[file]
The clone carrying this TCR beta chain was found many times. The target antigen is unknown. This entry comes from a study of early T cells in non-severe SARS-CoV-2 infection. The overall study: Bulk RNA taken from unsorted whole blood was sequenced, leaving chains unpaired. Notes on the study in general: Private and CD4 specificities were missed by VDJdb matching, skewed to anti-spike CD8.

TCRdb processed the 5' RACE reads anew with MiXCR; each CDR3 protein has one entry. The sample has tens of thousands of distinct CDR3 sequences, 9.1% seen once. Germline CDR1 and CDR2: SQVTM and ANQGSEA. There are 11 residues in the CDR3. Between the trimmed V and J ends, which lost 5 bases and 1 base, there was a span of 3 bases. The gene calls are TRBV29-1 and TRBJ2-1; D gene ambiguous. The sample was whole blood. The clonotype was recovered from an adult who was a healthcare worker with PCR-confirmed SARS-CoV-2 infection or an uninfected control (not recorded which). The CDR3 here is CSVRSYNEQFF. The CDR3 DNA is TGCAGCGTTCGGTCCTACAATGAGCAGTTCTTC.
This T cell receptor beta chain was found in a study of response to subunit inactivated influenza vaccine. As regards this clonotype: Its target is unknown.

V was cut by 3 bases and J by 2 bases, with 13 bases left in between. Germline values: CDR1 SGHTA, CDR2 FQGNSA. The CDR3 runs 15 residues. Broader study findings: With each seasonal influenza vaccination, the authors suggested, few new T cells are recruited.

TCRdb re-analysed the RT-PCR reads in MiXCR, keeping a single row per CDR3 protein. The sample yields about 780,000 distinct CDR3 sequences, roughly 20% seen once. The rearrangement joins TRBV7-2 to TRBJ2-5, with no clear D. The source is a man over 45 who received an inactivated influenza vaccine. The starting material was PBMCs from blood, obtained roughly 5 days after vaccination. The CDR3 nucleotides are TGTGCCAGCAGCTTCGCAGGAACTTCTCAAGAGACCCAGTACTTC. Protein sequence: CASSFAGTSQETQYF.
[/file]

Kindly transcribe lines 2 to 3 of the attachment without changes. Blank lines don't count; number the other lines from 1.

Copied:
TCRdb processed the 5' RACE reads anew with MiXCR; each CDR3 protein has one entry. The sample has tens of thousands of distinct CDR3 sequences, 9.1% seen once. Germline CDR1 and CDR2: SQVTM and ANQGSEA. There are 11 residues in the CDR3. Between the trimmed V and J ends, which lost 5 bases and 1 base, there was a span of 3 bases. The gene calls are TRBV29-1 and TRBJ2-1; D gene ambiguous. The sample was whole blood. The clonotype was recovered from an adult who was a healthcare worker with PCR-confirmed SARS-CoV-2 infection or an uninfected control (not recorded which). The CDR3 here is CSVRSYNEQFF. The CDR3 DNA is TGCAGCGTTCGGTCCTACAATGAGCAGTTCTTC.
This T cell receptor beta chain was found in a study of response to subunit inactivated influenza vaccine. As regards this clonotype: Its target is unknown.